Webb Pierce portrait "WEBB PIERCE IS GOD." I first heard these words uttered about twenty years ago on the legendary hippie-country station, KFAT in Gilroy, California. And yeah, I had been hearing a lot of Webb's stuff on KFAT, though at the time little did I realize what a fearsome, horrific impact those words and those songs would have on my life.

KFAT went the way of all good things, sold to some big ugly boring corporation -- one morning I woke up to hear Sheena Easton taking the morning train instead of Webb Pierce walking the dog. I wept, cried, and railed against cruel fate. But I had also had a good five years or so of exposure to the best country station ever... and life went on...

In 1983, I stumbled onto a beat-up but alluring copy of the fabulous Decca double LP set, "The Webb Pierce Story" at the Salvation Army store in Fresno, California. Dragging my roommate's innocent, unsuspecting phonograph needle across the grimy vinyl, I joyously recognized all of the poppy early-'60s versions of Webb's honkytonk songs that I'd been hearing for years on the Fat One... and thus was born an fetish. Later, I moved up to the San Francisco Bay Area and became a hopeless record collector geek ... and one of my most obsessively obsessive obsessions has been my quest to get a copy of every album Webb Pierce ever made. (I'm pretty close at this point, but still looking for a few strays...)

So why Webb? Well, hell, he's simply one of the greatest male country vocalists ever. Now, whenever I say this, I always feel constrained to tip my hat towards Hank Williams and George Jones, though Webb clearly deserves even footing with them other fellers... The first time you hear him, Webb's thin, keening, hyper-nasal tenor may be the first (and only) thing you notice. But soon you'll realize Webb was a phenomenal interpreter of honkytonk heartsongs... he slurps up the maudlin sentimentality of the lyrics and makes it his own... When Hank and George sing about a broken heart, you get a little concerned about them; they seem so depressed that maybe you should hide all the liquor and pistols... But Webb sounds just plain forlorn and puppydog-like. You can imagine the gals stroking his little forehead and "tut-tut"-ing and "there-there"-ing him. You feel sorry for the guy, even though you can tell he's a big drama queen, and he'll get some action later.

Webb also had an incredible pop sensiblity. His early 'fifties honkytonk material is either uptempo or richly melodic -- hillbilly material, but solid and catchy as all hell. By the late 1950s and early '60s, Webb had accomodated his sound to include the bounce of rock and roll -- he latched onto younger songwriters such as Wayne Walker, Mel Tillis and Jimmy and Johnny who had a uniquely catchy style, aware of rock's appeal, but still solidly country. While the record labels responded to rock by inventing "The Nashville Sound," a watered-down hybrid of country and slushy pop vocals, Webb just started swinging. Later, other Nashvillers such Carl Smith and Johnny Horton picked up on the style, but there's a good argument to be made that Webb's Walker-Tillis years paved the way for Buck Owens and West Coast country.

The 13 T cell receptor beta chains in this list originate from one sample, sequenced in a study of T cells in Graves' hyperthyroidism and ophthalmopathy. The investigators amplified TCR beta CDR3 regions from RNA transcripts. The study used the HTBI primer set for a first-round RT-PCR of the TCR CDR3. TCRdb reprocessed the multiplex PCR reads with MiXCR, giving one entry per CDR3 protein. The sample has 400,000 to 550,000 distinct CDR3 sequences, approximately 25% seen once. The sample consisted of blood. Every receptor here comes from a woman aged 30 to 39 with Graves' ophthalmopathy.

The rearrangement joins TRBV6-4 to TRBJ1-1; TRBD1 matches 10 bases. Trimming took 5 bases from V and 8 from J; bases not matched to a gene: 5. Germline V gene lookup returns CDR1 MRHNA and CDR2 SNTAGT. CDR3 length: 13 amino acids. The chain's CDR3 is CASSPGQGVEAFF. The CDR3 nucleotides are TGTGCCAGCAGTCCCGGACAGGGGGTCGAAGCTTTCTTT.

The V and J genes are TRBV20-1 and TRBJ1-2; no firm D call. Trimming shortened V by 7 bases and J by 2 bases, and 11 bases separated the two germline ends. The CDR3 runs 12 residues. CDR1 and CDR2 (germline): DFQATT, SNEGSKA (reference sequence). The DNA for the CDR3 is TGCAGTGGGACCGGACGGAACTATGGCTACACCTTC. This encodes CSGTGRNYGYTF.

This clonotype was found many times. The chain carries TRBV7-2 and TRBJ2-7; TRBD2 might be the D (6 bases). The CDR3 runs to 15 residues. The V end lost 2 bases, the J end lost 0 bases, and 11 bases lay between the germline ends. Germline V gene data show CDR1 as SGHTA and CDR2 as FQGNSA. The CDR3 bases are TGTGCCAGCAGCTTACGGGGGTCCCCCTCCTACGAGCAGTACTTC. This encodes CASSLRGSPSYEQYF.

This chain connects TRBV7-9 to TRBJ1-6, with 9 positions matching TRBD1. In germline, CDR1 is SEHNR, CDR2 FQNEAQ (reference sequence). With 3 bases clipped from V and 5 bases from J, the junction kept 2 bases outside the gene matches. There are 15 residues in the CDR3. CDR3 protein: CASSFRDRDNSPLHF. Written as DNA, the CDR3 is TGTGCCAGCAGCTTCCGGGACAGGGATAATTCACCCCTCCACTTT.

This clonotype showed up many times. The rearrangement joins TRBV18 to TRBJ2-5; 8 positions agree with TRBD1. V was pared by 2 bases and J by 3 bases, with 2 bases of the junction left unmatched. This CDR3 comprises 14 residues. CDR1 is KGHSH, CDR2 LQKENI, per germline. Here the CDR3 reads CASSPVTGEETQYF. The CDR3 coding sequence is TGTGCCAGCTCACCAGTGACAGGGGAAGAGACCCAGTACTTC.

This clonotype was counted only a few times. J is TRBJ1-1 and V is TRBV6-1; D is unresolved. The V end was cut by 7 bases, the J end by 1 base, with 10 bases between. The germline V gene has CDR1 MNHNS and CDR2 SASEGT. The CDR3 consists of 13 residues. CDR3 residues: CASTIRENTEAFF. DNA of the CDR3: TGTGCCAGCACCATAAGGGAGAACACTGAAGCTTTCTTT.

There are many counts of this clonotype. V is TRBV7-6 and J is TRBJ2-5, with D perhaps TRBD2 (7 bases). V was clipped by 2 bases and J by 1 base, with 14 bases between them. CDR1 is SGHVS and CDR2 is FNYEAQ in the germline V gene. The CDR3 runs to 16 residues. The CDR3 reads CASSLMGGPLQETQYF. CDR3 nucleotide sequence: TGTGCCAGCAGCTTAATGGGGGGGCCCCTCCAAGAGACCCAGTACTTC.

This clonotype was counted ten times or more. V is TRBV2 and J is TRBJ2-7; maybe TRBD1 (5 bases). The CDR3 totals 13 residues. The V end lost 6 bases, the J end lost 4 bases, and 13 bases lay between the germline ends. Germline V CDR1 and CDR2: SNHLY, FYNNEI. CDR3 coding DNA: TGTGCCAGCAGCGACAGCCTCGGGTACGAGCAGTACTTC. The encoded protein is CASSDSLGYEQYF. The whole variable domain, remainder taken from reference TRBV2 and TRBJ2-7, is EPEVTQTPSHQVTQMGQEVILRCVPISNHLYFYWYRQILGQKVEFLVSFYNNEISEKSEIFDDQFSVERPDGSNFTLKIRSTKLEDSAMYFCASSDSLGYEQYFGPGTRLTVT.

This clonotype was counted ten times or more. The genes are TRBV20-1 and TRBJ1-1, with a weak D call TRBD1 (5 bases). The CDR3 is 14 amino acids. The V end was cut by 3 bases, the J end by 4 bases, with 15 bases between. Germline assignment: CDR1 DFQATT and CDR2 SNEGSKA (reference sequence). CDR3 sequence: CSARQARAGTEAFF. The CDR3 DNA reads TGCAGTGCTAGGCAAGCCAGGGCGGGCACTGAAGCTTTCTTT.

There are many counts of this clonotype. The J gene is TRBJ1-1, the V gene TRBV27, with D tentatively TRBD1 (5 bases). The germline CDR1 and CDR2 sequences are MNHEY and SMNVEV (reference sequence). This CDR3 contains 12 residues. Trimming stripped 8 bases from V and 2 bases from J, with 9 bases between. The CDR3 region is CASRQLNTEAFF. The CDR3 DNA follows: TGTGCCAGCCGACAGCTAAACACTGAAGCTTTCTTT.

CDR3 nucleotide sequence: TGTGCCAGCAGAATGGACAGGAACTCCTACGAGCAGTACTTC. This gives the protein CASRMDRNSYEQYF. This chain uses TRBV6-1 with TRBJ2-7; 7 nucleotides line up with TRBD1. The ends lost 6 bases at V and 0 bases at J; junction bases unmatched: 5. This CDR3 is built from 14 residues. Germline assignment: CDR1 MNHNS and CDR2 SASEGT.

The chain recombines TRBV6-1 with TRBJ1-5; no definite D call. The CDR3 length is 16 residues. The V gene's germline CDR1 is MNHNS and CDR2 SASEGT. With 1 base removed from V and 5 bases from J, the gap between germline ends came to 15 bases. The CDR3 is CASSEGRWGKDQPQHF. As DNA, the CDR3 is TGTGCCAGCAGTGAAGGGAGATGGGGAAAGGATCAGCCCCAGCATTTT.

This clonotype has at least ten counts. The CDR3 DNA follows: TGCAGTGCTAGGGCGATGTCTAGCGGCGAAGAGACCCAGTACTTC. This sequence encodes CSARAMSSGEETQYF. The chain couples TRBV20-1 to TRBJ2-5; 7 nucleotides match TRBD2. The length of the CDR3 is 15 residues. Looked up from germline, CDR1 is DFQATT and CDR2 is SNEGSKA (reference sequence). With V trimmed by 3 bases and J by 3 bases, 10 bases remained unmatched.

His earlier work was innovative as well -- Webb was one of the first major stars to popularize the pedal steel guitar, especially prominent on his 1953 hit, "There Stands The Glass," and 1954's "Slowly." During the 1950s, Webb was the single most successful country artist on the charts, and he flaunted his success by building a guitar-shaped swimming pool, covering the chassis of his convertable with silver dollar coins, and retrofitting the interior with Western paraphernalia. (Check out the cover of 1962's "Cross Country" album...)

And, of course, there's Webb's fashion sense... he wore the gaudiest and poofiest of the Nashville Nudie suits, a proclivity which got even even more pronounced as time went by. In fact, Webb Pierce's incredible dorkiness is the other thing which attracts me to him. He's just a big goof! Look at his album covers -- they're hilarious! Yet open them up and within there's such great music...

Webb-o-philia does have it's dark side. The way some folks tell it, Webb could be kind of a jerk -- he shamelessly exploited songwriters, insisting on writing credits in exchange for optioning a song, and he would rush out competing versions of hot new singles when other singers had beat him to the punch. And, to be honest, Webb's musical vigor kind of petered out around 1963, after all the Walker-Tillis material had become old hat. His '60s albums don't exactly suck, but they definitely were not on par with his sublime efforts of 1951-1962. Stylistically adrift for a decade, Webb briefly snapped out of it with several upbeat singles made not long after Decca Records was swallowed up by MCA. These singles, such as "The Good Lord Giveth and Uncle Sam Taketh Away" and "Doin' The Lover's Leap" are genuinely charming, but also smack of mild desperation. Like other old-time Decca stars such as Ernest Tubb, Webb Pierce was dumped by MCA in the early 1970s, as the label shifted gears towards a more modern sensibility. His subsequent releases on Shelby Singleton's indie Plantation label, or the Skylite gospel label, are noble efforts, but the clearly the glory days were over. (We won't even mention his mid-70s duet album with Carol Channing... reprised on one of Rhino's "Golden Throats" compilations...)

Of course, Webb did not suffer. He had made bundles of cash in his heyday, and invested wisely. The coda to his musical career came in 1982, when fanboy Willie Nelson dragged him out of retirement to record a touching and effective album of duets, which is described in my Webb Pierce Discography. Okay, so maybe my Webb Pierce fixation is a little out of control -- but check out some of his old records and see if you don't dig him, too... You might be really glad you did!

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